Ramadan Night’s All Right for Fighting

Who's winning, who's losing, and why.
Nov. 1 2001 12:24 PM

Ramadan Night’s All Right for Fighting

But the U.S. might want to stop bombing anyway.

(Continued from Page 1)

Ramadan is organized around fasting, and this self-denial is in large part intended to create empathy with suffering Muslims everywhere. So approximately a billion people across the world are soon going to be thinking about their daily hunger and Muslim suffering exactly when winter hits and CNN and Al Jazeera start to broadcast reports of freezing, starving Afghan children dying near roads and villages demolished by American bombs. According to the U.N.’s World Food Program, about 7 and a half million Afghans face starvation this winter. Does the United States really want to exacerbate that famine while the people it wants to win over fast every day?

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The United States may have a better option than bombing. Instead of doing what the Quran permits, we could do what it actually encourages.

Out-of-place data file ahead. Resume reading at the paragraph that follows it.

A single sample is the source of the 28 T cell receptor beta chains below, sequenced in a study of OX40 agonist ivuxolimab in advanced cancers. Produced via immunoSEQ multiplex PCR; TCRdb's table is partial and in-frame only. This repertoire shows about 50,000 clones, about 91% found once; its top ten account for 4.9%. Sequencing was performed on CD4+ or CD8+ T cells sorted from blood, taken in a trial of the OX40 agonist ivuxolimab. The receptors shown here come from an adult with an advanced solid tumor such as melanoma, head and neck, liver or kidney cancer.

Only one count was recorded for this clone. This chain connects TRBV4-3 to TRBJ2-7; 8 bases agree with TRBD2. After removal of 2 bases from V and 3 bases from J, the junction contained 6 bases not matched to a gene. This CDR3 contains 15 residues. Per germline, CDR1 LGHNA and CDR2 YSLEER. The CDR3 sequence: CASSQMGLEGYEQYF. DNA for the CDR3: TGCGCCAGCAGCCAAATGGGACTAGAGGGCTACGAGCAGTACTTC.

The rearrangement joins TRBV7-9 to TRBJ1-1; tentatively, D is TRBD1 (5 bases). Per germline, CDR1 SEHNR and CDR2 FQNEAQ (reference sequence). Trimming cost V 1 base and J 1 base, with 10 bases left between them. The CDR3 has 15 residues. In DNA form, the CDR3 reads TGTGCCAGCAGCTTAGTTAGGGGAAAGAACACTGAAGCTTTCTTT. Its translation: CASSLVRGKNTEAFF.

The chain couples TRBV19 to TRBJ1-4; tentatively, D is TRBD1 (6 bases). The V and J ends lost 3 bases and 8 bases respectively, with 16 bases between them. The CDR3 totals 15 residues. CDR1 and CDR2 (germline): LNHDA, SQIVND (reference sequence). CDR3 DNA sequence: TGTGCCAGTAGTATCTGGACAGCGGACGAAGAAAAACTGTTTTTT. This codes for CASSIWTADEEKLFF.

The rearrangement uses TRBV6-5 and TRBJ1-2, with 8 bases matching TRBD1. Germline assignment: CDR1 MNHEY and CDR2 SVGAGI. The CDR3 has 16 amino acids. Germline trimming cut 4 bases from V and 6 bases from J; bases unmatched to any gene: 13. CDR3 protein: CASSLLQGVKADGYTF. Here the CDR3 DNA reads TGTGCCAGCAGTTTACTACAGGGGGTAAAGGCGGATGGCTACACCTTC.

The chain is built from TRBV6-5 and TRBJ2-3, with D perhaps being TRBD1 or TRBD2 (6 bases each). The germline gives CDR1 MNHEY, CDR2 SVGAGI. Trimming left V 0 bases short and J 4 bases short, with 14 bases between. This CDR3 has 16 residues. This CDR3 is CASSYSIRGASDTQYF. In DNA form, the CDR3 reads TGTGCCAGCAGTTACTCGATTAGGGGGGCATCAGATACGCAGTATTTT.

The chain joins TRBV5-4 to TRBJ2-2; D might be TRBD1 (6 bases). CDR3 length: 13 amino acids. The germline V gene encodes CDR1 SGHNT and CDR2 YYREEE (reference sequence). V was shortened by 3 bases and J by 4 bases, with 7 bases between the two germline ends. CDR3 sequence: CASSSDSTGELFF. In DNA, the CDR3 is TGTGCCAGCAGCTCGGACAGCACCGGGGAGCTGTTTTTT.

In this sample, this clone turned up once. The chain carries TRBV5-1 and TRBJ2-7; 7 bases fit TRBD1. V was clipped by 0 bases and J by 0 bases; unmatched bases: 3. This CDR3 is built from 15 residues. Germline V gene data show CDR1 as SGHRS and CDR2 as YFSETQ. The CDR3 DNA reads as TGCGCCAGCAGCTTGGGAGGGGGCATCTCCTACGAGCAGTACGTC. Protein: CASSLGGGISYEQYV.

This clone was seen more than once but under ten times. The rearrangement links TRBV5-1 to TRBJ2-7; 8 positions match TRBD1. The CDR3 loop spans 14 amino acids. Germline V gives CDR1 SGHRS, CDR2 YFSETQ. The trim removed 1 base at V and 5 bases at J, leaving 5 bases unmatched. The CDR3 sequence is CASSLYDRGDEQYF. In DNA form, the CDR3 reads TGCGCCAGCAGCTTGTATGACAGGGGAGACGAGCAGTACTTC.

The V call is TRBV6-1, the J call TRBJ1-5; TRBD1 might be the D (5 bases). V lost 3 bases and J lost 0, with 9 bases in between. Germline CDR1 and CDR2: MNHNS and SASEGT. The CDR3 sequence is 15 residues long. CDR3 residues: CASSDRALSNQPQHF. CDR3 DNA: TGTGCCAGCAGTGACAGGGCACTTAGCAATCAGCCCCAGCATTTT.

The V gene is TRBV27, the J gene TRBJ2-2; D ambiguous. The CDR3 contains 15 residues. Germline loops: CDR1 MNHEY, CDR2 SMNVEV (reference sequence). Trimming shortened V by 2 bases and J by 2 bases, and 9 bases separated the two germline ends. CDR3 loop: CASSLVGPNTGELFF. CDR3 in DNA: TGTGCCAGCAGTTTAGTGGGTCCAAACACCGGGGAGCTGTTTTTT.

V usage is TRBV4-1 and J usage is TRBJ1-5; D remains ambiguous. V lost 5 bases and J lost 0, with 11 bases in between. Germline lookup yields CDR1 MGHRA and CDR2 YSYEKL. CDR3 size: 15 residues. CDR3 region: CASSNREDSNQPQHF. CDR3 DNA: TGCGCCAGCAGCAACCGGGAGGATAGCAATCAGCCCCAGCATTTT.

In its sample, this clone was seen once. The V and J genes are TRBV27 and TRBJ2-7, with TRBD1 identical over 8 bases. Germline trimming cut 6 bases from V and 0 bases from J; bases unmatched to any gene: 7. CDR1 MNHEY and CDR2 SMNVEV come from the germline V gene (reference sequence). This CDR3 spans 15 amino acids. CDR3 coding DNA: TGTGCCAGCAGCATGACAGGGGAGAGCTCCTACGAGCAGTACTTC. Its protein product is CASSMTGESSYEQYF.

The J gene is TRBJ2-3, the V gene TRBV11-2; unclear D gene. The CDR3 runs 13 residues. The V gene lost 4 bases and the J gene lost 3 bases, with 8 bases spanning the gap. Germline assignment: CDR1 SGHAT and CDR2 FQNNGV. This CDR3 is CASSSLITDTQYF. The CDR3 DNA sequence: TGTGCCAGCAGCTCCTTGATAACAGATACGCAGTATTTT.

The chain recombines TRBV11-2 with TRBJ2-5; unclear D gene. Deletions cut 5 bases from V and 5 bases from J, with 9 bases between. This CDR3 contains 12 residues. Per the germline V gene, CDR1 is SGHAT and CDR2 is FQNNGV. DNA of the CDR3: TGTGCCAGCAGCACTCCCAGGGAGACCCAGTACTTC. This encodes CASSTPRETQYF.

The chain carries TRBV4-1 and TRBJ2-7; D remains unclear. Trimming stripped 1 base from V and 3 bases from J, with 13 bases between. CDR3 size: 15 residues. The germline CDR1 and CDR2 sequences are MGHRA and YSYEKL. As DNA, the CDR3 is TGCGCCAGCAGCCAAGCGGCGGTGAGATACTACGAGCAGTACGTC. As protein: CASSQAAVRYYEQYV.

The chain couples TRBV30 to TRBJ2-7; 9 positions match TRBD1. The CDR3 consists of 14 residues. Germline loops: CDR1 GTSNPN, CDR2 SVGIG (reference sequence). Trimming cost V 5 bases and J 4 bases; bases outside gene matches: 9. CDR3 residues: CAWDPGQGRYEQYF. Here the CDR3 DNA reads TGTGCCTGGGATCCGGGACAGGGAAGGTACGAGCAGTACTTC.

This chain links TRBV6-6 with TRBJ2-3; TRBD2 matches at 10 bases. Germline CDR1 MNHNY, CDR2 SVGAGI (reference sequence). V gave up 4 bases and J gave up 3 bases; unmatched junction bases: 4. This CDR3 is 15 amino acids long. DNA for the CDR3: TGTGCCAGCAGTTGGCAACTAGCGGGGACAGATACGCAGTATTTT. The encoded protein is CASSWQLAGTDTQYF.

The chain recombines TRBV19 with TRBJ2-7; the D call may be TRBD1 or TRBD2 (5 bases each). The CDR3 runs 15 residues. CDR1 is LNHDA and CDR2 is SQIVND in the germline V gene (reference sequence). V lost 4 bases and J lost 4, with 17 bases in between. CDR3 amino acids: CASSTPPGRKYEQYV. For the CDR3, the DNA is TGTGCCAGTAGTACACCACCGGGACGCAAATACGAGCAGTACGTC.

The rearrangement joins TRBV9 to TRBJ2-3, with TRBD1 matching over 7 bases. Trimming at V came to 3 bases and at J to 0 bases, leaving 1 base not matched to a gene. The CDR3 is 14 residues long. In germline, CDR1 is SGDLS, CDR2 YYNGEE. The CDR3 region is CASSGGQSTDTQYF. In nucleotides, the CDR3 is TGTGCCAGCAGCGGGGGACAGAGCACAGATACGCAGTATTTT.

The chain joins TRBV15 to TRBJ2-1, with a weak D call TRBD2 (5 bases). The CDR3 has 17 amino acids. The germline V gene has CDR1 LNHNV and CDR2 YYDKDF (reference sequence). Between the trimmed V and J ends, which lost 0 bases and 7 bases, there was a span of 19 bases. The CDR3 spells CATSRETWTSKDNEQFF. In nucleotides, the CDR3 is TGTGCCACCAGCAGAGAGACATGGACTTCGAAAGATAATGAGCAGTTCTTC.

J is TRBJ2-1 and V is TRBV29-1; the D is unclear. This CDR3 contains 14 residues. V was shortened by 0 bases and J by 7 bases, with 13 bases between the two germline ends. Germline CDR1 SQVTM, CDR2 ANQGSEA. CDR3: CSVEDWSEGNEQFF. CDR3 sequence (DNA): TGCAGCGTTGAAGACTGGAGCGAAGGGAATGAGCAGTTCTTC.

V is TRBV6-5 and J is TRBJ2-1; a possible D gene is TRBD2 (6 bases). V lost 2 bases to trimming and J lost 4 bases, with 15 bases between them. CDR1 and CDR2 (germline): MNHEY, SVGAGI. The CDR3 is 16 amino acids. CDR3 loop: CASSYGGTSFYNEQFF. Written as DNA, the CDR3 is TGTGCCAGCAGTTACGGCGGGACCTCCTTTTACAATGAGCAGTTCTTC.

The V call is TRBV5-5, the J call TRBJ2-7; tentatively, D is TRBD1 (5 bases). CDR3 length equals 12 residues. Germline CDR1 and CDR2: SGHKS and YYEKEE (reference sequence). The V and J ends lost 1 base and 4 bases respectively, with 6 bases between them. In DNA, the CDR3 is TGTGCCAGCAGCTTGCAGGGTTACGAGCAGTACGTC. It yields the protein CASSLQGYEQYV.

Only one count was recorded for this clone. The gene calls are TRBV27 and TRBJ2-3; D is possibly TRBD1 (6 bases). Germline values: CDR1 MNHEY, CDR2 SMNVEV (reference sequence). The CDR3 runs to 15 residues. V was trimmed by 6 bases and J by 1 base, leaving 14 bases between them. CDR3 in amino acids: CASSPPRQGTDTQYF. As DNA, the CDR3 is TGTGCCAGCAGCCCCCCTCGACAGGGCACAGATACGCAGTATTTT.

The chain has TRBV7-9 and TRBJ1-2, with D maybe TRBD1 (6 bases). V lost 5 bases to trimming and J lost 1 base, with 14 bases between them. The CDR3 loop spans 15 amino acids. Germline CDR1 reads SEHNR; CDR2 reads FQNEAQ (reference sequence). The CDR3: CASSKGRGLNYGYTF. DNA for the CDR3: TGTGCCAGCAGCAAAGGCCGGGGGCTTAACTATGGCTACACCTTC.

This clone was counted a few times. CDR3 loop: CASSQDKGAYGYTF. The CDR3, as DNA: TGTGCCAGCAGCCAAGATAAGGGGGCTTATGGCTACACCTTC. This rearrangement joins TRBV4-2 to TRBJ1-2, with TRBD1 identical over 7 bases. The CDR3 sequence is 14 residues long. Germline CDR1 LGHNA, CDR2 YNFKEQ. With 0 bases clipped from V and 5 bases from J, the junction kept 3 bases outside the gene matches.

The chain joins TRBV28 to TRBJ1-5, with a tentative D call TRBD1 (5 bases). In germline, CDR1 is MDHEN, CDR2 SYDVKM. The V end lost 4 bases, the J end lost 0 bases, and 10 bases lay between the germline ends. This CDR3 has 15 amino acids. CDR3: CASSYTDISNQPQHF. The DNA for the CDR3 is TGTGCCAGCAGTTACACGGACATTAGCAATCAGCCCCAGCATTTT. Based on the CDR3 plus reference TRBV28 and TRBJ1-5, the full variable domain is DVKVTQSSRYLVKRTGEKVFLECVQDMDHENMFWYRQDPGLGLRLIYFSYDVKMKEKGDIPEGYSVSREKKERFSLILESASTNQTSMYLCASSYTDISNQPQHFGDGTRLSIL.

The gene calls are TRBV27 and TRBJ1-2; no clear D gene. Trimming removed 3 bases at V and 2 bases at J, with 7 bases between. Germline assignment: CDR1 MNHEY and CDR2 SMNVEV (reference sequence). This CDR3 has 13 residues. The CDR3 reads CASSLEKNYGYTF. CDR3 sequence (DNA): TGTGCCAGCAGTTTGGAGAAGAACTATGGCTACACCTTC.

According to Khaled Abou El Fadl, an Islamic scholar at UCLA: "Say I have a neighbor, and I extend a hand of kindness at the beginning of Ramadan. If he says ‘go to hell,’ Ramadan does not obligate me to turn the other cheek. What it requires is that I have made a good-faith effort at finding a moral way to resolve the conflict." The Quran also very specifically supports nonviolent resolutions during the month: "Know that God is with those who restrain themselves" (9:36).

Thus, Ramadan gives an opportunity for reconciliation, and when the holy month begins with the new moon, the United States should offer some sort of plausible resolution. It should temporarily lay down its arms, make a concerted effort to help refugees, and perhaps even publicly present hard evidence of Bin Laden’s guilt. If the Bush administration wants to make one more concerted try at peace, this is the moment for it.

Such an effort will be fruitless if Mullah Omar really does intend to fight to the last man. But even if the Taliban don’t surprise the United States by turning over Bin Laden—the way my Moroccan kidnapper surprised me with his offer of a rug—at least the United States will make some progress at retaining moderate Muslim support. And that’s probably the best outcome from Ramadan we can hope for.

Nicholas Thompson is a senior editor at Legal Affairs.

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